Examining predictors of retention with implications for TESTA@Greenwich

Simon Walker, Duncan McKenna, Abdillahi Abdillahi, Catherine Molesworth


Student attrition is a pressing issue that universities across the world are attempting to solve. More recently, there has been a focus on retaining students from so-called ‘hard to reach’ groups. This paper proposes a methodology that investigates potential predictors of retention within the context of a particular institution, with the aim of defining who our ‘hard to reach’ students might be. It includes TESTA, a feedback and assessment enhancement process, as an independent variable to determine whether this particular enhancement initiative had any positive effects on retention. The authors use a statistical technique that permits a comparison of retention within the same programmes, pre- versus post-TESTA, relative to background changes in retention in programmes without TESTA over the same timescale.  The results of our analysis revealed that of the 10 predictors selected, the following were statistically significant: age group; gender; ethnicity; highest qualification on entry; academic session. These form the basis of our definition of who are ‘hard to reach’ students at our university. Whilst TESTA had no statistically significant impact on retention, several important implications for making specific interventions through TESTA in relation to assessment design and delivery to increase retention are discussed.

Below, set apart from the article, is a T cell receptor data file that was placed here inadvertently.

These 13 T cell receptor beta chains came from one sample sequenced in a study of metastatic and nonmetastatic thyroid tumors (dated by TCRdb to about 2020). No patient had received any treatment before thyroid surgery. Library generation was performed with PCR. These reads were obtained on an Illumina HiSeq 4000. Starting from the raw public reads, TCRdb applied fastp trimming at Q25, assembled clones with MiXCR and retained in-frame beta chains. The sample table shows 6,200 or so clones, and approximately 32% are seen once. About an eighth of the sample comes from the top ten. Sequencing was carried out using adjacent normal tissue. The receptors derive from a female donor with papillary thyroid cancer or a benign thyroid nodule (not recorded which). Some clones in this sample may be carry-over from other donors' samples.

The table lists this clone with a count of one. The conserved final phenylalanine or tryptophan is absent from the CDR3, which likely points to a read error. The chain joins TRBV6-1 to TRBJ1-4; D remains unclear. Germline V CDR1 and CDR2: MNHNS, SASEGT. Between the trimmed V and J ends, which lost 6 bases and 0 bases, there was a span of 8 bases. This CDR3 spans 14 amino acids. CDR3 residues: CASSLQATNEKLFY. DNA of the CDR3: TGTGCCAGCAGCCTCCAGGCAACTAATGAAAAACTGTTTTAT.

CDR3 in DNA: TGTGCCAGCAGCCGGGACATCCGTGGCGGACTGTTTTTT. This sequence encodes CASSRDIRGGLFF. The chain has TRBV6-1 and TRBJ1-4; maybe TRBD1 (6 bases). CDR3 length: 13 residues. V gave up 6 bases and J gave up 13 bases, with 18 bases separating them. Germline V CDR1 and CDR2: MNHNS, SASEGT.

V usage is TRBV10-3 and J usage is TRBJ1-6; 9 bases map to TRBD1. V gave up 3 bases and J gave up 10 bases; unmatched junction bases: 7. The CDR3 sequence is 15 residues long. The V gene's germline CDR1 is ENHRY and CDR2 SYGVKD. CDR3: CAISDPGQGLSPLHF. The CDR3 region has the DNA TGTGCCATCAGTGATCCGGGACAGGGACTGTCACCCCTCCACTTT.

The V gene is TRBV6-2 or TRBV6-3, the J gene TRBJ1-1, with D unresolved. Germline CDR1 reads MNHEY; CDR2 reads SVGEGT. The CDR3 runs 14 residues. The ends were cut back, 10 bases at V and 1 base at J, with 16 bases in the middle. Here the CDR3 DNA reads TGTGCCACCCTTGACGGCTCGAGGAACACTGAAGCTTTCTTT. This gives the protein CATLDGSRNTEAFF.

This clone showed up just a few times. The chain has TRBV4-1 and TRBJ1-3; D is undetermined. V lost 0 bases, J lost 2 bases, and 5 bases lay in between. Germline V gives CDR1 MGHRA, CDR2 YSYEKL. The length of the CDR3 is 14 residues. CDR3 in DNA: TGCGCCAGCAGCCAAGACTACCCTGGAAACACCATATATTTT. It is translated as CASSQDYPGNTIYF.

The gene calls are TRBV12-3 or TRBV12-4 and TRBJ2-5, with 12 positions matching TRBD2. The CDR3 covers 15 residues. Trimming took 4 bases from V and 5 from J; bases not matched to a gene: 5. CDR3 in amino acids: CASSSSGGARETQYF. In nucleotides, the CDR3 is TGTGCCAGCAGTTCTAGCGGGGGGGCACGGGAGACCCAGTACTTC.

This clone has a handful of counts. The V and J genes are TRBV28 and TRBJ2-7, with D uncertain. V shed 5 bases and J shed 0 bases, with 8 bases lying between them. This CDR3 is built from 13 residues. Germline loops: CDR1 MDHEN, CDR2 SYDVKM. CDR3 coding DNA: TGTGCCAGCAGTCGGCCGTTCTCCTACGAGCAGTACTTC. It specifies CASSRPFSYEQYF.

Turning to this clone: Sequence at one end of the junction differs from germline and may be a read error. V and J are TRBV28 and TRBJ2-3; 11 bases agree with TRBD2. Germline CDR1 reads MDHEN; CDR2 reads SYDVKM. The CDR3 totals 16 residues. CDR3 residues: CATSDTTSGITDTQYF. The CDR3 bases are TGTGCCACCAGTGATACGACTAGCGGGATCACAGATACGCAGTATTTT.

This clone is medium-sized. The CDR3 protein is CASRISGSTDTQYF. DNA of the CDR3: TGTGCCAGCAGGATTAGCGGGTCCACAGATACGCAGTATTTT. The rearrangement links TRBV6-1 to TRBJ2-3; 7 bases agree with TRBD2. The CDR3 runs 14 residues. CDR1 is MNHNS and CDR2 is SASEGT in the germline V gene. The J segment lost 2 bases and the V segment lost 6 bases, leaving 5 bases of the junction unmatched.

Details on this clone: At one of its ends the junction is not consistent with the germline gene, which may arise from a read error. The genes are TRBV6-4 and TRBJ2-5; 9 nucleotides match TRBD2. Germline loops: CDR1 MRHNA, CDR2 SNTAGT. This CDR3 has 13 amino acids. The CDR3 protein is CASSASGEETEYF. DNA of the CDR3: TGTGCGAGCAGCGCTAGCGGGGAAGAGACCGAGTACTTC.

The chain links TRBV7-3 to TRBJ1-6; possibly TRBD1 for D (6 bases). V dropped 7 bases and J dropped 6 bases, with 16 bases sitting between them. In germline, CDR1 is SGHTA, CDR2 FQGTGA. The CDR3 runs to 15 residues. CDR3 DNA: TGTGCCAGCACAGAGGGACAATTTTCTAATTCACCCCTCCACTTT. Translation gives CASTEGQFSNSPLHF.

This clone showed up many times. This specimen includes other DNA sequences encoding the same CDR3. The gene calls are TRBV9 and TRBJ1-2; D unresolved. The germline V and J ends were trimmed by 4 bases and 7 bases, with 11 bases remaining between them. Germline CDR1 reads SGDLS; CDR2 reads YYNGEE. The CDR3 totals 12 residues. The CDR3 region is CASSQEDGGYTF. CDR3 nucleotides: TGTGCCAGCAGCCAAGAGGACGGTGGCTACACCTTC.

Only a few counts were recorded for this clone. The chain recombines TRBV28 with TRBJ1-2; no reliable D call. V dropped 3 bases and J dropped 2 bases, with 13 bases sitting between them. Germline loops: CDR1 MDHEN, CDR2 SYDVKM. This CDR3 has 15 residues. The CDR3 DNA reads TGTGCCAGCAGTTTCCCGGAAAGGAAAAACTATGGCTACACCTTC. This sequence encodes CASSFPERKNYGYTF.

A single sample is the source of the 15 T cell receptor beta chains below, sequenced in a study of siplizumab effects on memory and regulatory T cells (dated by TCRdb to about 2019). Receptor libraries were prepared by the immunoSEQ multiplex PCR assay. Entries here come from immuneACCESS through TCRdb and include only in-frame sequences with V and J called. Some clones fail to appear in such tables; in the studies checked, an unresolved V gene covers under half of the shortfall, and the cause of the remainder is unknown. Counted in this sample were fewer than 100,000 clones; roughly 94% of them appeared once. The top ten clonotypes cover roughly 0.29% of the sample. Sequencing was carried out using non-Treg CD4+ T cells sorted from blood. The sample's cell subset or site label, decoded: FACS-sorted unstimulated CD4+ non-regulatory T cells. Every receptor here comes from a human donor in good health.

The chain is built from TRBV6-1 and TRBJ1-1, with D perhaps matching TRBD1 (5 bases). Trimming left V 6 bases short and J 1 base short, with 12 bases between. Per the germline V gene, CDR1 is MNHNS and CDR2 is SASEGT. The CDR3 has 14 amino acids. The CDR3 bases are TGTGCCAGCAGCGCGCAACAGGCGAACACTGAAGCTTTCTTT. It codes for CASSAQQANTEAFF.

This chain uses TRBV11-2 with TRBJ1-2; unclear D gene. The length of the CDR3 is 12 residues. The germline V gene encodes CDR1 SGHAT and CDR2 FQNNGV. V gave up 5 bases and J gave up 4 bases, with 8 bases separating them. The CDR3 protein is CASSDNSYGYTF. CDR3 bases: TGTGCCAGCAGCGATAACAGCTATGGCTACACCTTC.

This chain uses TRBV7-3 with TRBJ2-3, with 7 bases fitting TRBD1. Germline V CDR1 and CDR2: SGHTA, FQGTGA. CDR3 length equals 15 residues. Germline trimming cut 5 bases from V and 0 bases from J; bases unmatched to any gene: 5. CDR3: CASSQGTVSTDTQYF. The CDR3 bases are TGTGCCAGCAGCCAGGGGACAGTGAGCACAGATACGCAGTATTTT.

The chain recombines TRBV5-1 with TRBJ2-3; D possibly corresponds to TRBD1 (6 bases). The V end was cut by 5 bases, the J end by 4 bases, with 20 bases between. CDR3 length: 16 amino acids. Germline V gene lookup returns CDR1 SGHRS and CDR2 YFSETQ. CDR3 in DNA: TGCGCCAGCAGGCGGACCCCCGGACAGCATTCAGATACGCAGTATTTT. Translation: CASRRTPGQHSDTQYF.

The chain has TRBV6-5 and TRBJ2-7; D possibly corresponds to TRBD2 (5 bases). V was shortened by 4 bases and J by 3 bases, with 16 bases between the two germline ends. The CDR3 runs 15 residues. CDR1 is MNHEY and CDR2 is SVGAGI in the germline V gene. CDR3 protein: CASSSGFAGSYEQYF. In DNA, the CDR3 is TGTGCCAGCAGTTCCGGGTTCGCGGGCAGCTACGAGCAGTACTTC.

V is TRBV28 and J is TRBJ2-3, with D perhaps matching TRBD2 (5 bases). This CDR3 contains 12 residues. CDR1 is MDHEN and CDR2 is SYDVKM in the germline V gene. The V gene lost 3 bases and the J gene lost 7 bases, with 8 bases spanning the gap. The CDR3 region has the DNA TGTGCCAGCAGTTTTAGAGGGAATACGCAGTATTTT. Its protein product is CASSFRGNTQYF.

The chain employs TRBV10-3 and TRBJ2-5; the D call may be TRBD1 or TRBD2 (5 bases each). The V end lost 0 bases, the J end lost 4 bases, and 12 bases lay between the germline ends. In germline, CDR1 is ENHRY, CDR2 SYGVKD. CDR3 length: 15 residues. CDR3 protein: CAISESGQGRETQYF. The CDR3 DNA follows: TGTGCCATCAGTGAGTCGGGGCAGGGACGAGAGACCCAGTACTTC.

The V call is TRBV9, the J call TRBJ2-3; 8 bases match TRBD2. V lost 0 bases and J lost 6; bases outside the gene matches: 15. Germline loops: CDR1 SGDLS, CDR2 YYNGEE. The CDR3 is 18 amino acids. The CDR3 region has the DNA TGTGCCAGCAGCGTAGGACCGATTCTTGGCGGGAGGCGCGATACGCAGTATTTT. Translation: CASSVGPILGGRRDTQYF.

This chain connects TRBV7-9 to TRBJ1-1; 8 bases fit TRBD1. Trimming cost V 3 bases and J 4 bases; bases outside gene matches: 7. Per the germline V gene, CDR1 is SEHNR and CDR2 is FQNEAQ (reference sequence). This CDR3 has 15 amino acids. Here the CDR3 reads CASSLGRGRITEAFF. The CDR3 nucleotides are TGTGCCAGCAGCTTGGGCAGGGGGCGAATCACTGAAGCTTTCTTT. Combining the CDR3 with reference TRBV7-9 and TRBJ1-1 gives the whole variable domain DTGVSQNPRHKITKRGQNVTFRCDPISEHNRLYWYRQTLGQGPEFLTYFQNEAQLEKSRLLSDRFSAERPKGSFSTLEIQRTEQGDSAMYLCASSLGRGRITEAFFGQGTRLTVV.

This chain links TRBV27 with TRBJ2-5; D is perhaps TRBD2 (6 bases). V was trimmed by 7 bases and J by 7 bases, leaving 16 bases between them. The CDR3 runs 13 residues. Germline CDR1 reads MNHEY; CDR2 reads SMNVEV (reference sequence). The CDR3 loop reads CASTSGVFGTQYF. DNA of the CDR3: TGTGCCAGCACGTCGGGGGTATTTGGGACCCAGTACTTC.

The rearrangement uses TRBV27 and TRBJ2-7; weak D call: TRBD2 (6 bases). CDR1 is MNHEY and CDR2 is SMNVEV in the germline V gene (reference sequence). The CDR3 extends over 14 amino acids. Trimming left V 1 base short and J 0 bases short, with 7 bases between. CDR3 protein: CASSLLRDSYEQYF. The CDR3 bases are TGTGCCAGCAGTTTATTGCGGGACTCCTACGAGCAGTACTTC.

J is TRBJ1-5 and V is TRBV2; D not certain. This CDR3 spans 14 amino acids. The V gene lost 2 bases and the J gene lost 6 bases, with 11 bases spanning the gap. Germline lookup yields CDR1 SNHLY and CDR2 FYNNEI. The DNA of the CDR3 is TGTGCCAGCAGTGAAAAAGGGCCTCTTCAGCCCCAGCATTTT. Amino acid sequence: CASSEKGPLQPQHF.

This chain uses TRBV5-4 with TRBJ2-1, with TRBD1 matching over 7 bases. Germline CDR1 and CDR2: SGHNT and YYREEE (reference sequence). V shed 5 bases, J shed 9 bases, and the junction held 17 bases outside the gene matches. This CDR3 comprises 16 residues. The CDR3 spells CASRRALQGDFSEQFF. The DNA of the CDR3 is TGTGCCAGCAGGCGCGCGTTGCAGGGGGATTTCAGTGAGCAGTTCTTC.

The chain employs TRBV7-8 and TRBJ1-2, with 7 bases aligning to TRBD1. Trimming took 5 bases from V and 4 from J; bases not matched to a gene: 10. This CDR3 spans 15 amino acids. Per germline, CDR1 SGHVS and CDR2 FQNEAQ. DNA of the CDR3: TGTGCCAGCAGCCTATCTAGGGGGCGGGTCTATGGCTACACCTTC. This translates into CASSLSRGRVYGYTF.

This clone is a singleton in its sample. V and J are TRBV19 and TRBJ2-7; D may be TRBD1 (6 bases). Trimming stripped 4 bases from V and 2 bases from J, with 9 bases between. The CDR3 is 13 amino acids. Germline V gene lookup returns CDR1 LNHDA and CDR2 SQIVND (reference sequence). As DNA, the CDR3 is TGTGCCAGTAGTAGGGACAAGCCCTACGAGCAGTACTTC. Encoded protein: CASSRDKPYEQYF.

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DOI: http://dx.doi.org/10.21100/jeipc.v3i1.607


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